points where it intersects with Hamlet. They are such vague and shadowy characters in Hamlet, but in their play it is just the opposite.
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WCGreen Donating Member (1000+ posts) Send PM | Profile | Ignore Tue Nov-22-11 10:17 PM
Response to Reply #3
4. It's split into 12 parts on You Tube....
I've seen Hamlet twice live and read it in College.

Well, when everyone but the players interact with R&G, that is where they intersect.

I love the word play. Some people compare it to Waiting for Godot.

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geckosfeet Donating Member (1000+ posts) Send PM | Profile | Ignore Tue Nov-22-11 11:29 PM
Response to Reply #4
6. Well as I recall, we see a lot of their life (R&G) apart and aside from Hamlet
Edited on Tue Nov-22-11 11:30 PM by geckosfeet
in R&G. I forget how, but they are recruited by Hamlet to carry a message to the king (of France?) which has been switched on the boat to France (by Hamlet?) which basically says kill the bearer of this message, as the message was intended to cause the murder of Hamlet. He read it and ditched it as soon as possible.

R&G popped into Hamlet and got involved in the plot out of nowhere, and were the unfortunate bearers of message that caused their deaths. I think that the R&G play/movie was intended to show that these are real people who simply unwittingly wandered into a plot that they had absolutely nothing to do with.

They are a pair of Shakespeare's oddest and existential characters.
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WCGreen Donating Member (1000+ posts) Send PM | Profile | Ignore Wed Nov-23-11 12:18 AM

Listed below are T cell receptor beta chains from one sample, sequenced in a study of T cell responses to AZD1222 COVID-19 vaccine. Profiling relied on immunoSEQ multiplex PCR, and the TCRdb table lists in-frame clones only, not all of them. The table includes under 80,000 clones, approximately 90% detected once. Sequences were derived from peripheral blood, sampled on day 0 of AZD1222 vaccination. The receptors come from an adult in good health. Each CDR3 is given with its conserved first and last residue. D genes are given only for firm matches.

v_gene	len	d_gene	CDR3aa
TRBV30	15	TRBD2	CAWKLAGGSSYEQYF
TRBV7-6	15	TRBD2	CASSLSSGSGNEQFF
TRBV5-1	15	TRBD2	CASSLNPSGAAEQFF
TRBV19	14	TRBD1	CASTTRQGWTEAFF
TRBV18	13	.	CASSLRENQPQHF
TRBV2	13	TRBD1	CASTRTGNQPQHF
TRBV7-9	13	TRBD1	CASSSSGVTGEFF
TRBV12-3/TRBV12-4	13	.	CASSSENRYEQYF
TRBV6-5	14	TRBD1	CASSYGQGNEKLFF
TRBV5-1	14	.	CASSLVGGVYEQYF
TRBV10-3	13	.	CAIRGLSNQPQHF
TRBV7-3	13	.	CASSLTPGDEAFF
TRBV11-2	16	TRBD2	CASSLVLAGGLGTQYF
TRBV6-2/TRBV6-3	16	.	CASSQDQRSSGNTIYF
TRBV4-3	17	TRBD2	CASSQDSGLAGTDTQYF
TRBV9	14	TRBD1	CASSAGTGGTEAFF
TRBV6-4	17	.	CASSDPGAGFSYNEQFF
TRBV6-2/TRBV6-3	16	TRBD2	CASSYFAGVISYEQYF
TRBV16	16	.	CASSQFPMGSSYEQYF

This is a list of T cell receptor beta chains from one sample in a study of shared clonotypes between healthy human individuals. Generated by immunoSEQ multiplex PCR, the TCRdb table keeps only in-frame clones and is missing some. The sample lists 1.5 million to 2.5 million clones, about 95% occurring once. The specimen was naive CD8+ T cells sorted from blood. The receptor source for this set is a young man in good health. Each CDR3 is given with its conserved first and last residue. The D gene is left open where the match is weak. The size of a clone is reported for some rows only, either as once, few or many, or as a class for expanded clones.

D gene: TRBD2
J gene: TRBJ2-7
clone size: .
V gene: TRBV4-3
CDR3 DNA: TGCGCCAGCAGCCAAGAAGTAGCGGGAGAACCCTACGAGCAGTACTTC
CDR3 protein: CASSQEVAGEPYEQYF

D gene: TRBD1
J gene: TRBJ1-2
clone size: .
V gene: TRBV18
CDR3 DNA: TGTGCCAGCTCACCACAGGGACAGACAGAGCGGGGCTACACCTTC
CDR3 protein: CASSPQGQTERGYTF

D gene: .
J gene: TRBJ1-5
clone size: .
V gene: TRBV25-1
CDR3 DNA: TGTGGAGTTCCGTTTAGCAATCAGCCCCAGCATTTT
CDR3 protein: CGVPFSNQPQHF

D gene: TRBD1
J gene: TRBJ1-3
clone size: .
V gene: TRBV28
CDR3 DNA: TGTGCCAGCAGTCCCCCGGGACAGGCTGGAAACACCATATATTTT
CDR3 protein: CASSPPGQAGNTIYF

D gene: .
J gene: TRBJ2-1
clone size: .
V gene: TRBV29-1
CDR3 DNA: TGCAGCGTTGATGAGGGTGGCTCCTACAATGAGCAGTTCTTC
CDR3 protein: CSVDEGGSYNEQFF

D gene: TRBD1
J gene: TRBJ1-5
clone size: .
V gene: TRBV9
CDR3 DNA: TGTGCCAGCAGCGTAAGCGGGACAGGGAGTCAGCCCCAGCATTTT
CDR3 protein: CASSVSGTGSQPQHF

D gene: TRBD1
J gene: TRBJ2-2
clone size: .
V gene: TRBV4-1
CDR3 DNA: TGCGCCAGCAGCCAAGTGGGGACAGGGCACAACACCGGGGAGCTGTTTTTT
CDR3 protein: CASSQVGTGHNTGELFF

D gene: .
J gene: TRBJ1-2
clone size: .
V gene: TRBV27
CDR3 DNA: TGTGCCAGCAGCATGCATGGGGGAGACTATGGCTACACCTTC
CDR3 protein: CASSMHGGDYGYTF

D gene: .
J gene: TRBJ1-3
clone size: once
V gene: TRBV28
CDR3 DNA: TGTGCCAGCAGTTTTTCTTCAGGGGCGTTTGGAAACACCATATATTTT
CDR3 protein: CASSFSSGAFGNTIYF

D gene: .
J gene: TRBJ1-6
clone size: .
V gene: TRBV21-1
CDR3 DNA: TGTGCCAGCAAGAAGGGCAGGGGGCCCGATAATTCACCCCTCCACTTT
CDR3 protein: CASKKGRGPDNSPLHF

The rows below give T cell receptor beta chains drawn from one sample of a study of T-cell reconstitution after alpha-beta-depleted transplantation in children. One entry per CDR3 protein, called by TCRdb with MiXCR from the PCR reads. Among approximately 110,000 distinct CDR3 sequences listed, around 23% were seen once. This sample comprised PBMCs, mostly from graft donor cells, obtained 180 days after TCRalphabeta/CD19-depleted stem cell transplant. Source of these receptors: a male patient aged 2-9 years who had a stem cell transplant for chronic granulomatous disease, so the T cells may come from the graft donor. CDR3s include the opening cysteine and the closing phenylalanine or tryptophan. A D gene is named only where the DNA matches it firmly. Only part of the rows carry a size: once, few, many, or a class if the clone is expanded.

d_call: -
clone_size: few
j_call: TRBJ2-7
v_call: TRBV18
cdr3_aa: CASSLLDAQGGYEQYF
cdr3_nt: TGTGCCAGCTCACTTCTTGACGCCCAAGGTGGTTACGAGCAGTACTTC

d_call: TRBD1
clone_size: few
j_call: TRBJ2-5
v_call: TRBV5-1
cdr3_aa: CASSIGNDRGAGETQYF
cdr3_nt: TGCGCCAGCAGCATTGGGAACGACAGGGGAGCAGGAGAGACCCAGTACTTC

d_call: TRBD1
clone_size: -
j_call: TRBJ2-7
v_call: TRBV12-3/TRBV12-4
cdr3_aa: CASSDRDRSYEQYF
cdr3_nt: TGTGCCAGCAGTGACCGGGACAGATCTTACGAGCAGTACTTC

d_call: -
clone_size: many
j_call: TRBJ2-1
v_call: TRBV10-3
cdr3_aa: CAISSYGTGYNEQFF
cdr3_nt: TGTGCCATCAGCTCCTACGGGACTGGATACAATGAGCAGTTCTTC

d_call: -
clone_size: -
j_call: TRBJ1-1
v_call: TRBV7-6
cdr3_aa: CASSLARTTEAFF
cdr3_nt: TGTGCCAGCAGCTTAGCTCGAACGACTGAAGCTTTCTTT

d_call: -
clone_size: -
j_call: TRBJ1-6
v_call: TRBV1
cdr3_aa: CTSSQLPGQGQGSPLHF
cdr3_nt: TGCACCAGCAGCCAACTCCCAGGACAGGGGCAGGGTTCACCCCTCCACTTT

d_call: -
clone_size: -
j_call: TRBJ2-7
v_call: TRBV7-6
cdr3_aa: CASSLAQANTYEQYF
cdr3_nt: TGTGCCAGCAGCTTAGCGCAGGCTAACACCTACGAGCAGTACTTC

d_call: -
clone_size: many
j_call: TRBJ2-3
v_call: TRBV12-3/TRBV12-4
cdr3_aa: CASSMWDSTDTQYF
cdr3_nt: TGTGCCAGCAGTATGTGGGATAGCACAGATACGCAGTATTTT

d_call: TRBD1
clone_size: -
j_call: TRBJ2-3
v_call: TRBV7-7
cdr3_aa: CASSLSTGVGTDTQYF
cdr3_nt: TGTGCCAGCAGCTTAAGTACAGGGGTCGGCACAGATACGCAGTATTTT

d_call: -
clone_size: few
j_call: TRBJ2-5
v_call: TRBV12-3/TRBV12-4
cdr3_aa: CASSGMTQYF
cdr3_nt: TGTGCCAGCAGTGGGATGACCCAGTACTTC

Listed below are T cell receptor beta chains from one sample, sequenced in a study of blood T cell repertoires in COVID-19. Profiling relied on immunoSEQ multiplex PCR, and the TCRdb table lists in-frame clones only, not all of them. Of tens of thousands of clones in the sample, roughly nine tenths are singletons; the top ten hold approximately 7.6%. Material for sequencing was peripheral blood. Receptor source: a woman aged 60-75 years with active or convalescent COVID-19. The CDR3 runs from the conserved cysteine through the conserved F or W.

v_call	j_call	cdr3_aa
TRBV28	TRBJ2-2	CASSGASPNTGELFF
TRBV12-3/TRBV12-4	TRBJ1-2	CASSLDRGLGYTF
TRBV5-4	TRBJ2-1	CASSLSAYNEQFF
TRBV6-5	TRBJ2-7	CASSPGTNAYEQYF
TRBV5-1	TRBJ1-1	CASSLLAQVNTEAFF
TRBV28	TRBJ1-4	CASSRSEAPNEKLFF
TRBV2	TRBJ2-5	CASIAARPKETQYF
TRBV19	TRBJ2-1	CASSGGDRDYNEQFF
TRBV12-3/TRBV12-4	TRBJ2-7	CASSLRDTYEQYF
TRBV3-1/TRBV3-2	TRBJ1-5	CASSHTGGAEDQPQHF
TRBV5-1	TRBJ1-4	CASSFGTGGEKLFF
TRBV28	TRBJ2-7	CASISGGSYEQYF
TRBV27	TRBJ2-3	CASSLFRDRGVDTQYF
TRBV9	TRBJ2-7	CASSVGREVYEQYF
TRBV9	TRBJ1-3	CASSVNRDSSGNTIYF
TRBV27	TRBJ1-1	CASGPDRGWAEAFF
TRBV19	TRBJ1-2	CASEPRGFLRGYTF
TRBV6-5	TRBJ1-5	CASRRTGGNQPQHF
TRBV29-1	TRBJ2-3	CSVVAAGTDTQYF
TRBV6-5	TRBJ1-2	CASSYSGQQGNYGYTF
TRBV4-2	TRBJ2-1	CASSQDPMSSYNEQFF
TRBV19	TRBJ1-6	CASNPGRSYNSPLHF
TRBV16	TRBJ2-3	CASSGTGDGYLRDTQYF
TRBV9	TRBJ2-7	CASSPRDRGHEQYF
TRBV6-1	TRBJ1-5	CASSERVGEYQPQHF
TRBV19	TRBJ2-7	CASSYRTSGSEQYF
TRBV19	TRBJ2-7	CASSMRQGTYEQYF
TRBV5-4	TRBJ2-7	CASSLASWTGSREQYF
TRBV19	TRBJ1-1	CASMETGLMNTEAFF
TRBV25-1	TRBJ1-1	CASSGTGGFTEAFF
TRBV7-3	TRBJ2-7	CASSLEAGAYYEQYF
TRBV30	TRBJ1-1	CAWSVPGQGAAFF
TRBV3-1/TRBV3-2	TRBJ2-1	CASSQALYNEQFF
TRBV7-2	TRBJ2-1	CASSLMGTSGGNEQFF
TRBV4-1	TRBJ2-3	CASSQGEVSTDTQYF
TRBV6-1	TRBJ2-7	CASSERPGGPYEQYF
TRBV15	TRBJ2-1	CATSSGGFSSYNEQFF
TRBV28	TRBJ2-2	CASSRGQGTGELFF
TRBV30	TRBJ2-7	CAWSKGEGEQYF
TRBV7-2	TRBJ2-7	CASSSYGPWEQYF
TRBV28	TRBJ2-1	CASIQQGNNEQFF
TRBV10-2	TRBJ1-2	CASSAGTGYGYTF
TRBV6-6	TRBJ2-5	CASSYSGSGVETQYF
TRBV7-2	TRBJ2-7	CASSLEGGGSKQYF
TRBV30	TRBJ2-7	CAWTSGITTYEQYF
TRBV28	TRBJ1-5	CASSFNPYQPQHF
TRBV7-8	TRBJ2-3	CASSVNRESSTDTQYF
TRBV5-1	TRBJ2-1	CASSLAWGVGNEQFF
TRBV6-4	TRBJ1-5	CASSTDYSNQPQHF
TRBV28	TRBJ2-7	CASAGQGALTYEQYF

Response to Reply #6
7. They went to university together....
The king and queen sent for them because they were outside the scope of the Something that was Rotten in Denmark...

Pretty good memory for not seeing the play for a very long time.
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ChazII Donating Member (1000+ posts) Send PM | Profile | Ignore Tue Nov-22-11 10:53 PM
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5. Saw the play in 1972 when I was in
the 8th grade. It was awesome. Hard to follow though since I saw it before knowing anything about Hamlet.
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Hissyspit Donating Member (1000+ posts) Send PM | Profile | Ignore Wed Nov-23-11 06:16 AM
Response to Original message
8. I've been trying to see that movie ever since it came out!
It is languishing in my Netflix queue.
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Hissyspit Donating Member (1000+ posts) Send PM | Profile | Ignore Wed Nov-23-11 06:18 AM
Response to Original message
9. 1st play I ever saw was "Anne Frank." 2nd was "Equus!"
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pinboy3niner Donating Member (1000+ posts) Send PM | Profile | Ignore Wed Nov-23-11 06:28 AM
Response to Original message
10. I'd had a year of experimental Shakespeare studies in HS
So it was funny just to hear that there was a new play with that title.

When I finally had a chance to see it, 6 or 7 years after its first staging, it reminded me very much of 'Waiting for Godot'--and it has some terrific wordplay that echoes Shakespeare's own fondness for wordplay.

That your interest in theater was inspired by the line, "Alfred, stop picking your nose..." is a hoot! (I got turned on to reading by a kids' sci-fi book about a mushroom planet.)

I was lucky to have some great schoolteachers. We went to plays with our Shakespeare teacher (and we also studied 'West Side Story'), but my teacher for English and Journalism classes also did a lot of 'unofficial' field trips. I still remember the jaunts we did to the Shakespeare Festival in San Diego and to see a film based on Ray Bradbury's stories with Bradbury giving a talk and doing a Q&A.

I didn't consider 'R&G are Dead' as political when I saw it. And I have no desire to campaign for public office. In fact, I think I'd be less effective there than working in the background. :)